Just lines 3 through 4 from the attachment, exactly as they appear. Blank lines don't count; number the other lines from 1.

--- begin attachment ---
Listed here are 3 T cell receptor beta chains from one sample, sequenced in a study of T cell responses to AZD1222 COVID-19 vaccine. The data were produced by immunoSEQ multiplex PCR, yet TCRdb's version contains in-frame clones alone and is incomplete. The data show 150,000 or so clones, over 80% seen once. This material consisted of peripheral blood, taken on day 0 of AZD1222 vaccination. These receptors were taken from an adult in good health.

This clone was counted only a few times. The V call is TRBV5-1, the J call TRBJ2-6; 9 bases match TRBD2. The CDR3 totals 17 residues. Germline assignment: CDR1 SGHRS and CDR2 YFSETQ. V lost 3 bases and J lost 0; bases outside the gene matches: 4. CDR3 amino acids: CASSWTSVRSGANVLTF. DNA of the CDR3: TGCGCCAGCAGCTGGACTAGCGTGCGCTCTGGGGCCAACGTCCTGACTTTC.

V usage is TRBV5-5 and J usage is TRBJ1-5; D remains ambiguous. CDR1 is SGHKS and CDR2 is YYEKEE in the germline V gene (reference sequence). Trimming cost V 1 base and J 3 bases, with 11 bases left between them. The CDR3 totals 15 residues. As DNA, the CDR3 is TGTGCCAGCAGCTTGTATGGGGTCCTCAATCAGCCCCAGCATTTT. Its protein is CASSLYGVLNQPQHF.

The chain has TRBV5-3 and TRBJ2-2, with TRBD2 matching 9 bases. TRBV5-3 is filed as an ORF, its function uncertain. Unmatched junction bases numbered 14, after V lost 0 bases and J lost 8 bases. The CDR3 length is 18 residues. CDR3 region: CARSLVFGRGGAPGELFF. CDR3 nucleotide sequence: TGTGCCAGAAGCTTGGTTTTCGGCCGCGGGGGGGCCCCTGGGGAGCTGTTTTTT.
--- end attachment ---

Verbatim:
V usage is TRBV5-5 and J usage is TRBJ1-5; D remains ambiguous. CDR1 is SGHKS and CDR2 is YYEKEE in the germline V gene (reference sequence). Trimming cost V 1 base and J 3 bases, with 11 bases left between them. The CDR3 totals 15 residues. As DNA, the CDR3 is TGTGCCAGCAGCTTGTATGGGGTCCTCAATCAGCCCCAGCATTTT. Its protein is CASSLYGVLNQPQHF.

The chain has TRBV5-3 and TRBJ2-2, with TRBD2 matching 9 bases. TRBV5-3 is filed as an ORF, its function uncertain. Unmatched junction bases numbered 14, after V lost 0 bases and J lost 8 bases. The CDR3 length is 18 residues. CDR3 region: CARSLVFGRGGAPGELFF. CDR3 nucleotide sequence: TGTGCCAGAAGCTTGGTTTTCGGCCGCGGGGGGGCCCCTGGGGAGCTGTTTTTT.